Thursday is the Guggenheim’s day off. I can’t tell you how many tourists brayed at the announcement. I was watching them from the shade of the main entrance, waiting for my girlfriend to join me for a private showing of the new Giacometti exhibit at 3:00. Don’t get me wrong, I’m a tourist, too. I’ve been here ten years, and I still can’t measure the immensity of the place.
Now the guy who arranged this private showing lives in my building along with other museum curators and more bizarre individuals, opera singers and the like. He builds things, always has, and he comes from a Protestant background so deep that making cabinets and saving souls are not similar activities, they’re the same thing.
This was the second time I’ve had a private, silent showing of an exhibition he built from the blueprints the curator posited. He’s that generous. We got into the museum by way of the staff entrance, around the corner on 89th.
We took the elevator to the top floor, so we walked down, from most recent to most ancient artifacts. “Verticality,” my girlfriend, once a video artist, said, “Wow.” True enough, everything was up and down, as in death-defying sculptural acrobatics. Tall ragged legs, often topped by faces, all of them imitations of what you see every day, on the street, each of them a specimen of dessication, more muscle and bone, more decay and decimation than growth.
The first object off the elevator was a dog sculpture, head down, shriveled up, limping along. Giacometti wrote to his friend Jean Genet, “One day I saw myself in the street like that. I was that dog.” Me, too. I have a whole chapter of the memoir called “My Life as a Dog,” in which I explain in words rather than wrought iron what this condition means. It’s not unusual, and it’s not altogether unpleasant, mind you, being a dog. My life as one was quite enjoyable until I decided I’d prefer to be a human being.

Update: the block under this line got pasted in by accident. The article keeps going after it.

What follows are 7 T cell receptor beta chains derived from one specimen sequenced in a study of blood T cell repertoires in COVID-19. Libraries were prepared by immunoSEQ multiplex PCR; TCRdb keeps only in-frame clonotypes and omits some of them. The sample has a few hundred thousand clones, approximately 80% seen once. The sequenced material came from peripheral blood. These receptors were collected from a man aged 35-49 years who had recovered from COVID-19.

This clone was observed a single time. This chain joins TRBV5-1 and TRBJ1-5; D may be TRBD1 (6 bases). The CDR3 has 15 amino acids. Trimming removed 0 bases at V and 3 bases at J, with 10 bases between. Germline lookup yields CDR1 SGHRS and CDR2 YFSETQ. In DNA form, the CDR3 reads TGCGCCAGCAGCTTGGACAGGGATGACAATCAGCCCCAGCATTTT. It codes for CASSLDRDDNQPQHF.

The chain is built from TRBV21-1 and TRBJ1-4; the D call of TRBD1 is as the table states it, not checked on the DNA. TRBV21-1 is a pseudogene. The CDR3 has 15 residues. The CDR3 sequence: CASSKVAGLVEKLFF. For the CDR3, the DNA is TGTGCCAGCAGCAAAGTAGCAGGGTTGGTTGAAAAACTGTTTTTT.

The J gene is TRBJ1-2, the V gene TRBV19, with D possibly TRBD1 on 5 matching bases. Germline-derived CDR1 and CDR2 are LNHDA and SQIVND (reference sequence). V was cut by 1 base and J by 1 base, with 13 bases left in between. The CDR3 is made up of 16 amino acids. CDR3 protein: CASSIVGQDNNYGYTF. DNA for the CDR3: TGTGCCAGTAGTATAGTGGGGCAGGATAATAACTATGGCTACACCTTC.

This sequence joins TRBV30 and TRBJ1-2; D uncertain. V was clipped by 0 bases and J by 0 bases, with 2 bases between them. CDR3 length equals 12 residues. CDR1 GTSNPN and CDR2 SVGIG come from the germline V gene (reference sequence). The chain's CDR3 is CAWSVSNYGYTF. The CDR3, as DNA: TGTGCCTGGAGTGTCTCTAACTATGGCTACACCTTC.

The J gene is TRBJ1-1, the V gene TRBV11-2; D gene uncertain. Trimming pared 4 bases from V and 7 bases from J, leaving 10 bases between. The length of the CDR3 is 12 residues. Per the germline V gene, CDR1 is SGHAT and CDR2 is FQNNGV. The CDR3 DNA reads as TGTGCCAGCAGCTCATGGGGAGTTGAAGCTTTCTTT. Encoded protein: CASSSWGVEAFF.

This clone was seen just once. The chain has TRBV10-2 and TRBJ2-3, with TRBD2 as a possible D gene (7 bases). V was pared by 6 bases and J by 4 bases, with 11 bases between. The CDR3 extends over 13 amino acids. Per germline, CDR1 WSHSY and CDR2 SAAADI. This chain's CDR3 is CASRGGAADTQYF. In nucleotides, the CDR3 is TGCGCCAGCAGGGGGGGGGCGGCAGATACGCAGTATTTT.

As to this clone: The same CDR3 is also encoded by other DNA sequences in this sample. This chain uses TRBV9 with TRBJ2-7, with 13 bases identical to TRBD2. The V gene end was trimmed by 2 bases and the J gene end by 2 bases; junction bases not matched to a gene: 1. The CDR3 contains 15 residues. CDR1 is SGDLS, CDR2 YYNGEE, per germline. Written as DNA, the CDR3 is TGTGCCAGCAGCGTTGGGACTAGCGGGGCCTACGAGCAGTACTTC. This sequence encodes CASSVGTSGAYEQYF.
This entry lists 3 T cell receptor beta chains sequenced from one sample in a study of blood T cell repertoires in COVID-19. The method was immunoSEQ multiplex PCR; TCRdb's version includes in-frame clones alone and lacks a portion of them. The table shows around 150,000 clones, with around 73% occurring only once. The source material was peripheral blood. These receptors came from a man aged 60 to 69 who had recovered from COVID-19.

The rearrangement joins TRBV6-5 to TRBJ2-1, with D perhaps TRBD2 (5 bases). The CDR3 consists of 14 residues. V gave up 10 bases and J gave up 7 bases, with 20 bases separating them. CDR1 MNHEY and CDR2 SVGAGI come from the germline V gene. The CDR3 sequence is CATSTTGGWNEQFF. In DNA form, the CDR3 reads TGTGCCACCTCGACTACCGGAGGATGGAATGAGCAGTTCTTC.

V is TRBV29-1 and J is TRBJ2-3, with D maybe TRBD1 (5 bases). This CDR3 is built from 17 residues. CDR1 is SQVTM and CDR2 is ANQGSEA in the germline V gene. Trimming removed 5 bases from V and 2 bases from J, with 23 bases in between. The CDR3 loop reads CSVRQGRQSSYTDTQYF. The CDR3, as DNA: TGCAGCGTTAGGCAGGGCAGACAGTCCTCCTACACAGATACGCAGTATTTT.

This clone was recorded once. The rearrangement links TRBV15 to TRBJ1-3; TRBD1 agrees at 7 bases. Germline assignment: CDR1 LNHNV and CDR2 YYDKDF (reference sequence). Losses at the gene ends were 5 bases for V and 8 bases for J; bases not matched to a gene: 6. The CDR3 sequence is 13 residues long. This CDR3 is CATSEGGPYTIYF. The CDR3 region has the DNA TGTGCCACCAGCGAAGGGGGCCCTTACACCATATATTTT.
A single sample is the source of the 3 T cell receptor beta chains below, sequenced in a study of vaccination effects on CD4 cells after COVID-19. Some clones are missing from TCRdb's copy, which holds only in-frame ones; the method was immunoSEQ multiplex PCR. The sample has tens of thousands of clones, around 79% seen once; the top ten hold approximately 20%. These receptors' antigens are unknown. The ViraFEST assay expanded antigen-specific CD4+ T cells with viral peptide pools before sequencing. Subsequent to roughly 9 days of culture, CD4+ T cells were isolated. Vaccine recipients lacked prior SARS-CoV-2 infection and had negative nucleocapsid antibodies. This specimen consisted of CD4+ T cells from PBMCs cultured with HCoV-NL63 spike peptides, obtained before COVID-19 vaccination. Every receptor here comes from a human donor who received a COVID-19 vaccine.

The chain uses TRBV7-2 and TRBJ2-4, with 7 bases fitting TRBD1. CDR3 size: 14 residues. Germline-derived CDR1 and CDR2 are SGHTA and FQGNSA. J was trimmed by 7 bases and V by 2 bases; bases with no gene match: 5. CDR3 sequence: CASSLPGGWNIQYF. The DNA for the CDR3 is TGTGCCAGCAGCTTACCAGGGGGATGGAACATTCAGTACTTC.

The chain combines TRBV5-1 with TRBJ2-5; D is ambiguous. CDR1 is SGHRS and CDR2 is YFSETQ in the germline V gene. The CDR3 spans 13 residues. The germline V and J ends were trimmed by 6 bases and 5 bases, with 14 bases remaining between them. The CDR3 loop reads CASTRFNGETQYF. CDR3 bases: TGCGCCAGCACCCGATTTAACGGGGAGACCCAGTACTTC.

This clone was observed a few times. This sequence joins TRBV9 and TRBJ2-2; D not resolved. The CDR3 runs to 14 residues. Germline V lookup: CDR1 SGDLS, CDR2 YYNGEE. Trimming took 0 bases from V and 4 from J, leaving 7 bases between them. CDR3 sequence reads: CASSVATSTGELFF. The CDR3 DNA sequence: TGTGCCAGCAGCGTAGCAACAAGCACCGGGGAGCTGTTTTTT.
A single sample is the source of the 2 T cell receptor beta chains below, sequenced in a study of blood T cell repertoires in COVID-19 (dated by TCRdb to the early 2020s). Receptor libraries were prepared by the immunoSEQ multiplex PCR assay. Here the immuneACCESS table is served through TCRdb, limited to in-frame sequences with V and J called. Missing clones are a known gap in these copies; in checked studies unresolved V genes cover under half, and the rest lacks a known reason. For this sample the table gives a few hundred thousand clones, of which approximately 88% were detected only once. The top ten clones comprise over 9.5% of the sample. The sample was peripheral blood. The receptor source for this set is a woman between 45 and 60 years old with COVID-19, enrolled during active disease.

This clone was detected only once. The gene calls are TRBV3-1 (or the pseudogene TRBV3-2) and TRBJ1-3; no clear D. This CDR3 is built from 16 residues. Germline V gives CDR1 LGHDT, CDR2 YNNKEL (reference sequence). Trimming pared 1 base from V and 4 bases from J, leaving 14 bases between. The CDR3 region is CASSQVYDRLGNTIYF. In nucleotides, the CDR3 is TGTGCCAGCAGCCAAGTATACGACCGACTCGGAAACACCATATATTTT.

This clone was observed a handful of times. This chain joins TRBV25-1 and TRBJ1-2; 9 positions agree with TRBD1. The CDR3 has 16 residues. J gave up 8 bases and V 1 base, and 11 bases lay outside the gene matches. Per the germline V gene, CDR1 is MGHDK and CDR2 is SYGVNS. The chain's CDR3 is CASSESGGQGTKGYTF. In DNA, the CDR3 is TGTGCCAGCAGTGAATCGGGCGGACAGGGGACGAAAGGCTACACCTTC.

I couldn’t help but think that Frank Lloyd Wright wanted us to see the old or new layer of art, the next or the last moment of our beholding, as we walked down, imperceptibly, and sometimes stood before the museum’s artificial present. At any rate I kept looking over those rounded shoulders, the rims of the walkway, and wondering how these artifacts–which would appear only in the peripheral vision Wright imposed with his spiral–could go together. Or whether they could.
Giacometti went through several “phases,” including a cubist and a surrealist and an existential stage. But the movement I witnessed in the drawings and the sculptures, as we descended, was the arc of a death wish. I don’t mean he was suicidal—-there’s too much of everyday life in these artifacts. No, I mean that he let death inform every moment of his life as an artist. The immediacy of these things springs from this attitude, knowing that death is your lover, your loyalty, your constant companion, the only one who will never leave you because he can’t.
Here’s another way to describe the movement or the rhythm of the work, early to late–if, that is, one needs to periodize an artist’s evolution. The early sculptures are abstract, heavy and weighty and smooth as in the gigantic monoliths or monuments of antiquity. There’s nothing abstract about the late three-dimensional pieces–they’re close and gnarly, full of painful, decaying musculature, as if Giacometti’s purpose late in life was to peel away everything–including abstraction, whether visual or verbal–that could get in the way of seeing our souls. Not that these are “realistic” renditions of anything you’d encounter outside his studio or the museum (what’s so realistic about your soul, anyway?). No, I’m trying to say that this artist wanted to strip things down, get to the bare bones of his existence and ours. Why? No idea. I’m not even sure that I approve of the procedure–without metaphor, abstraction, or some kind of distance from the objects of our scrutiny, us human beings tend to get ugly, angry, and violent about them. We become animals. “I was that dog.”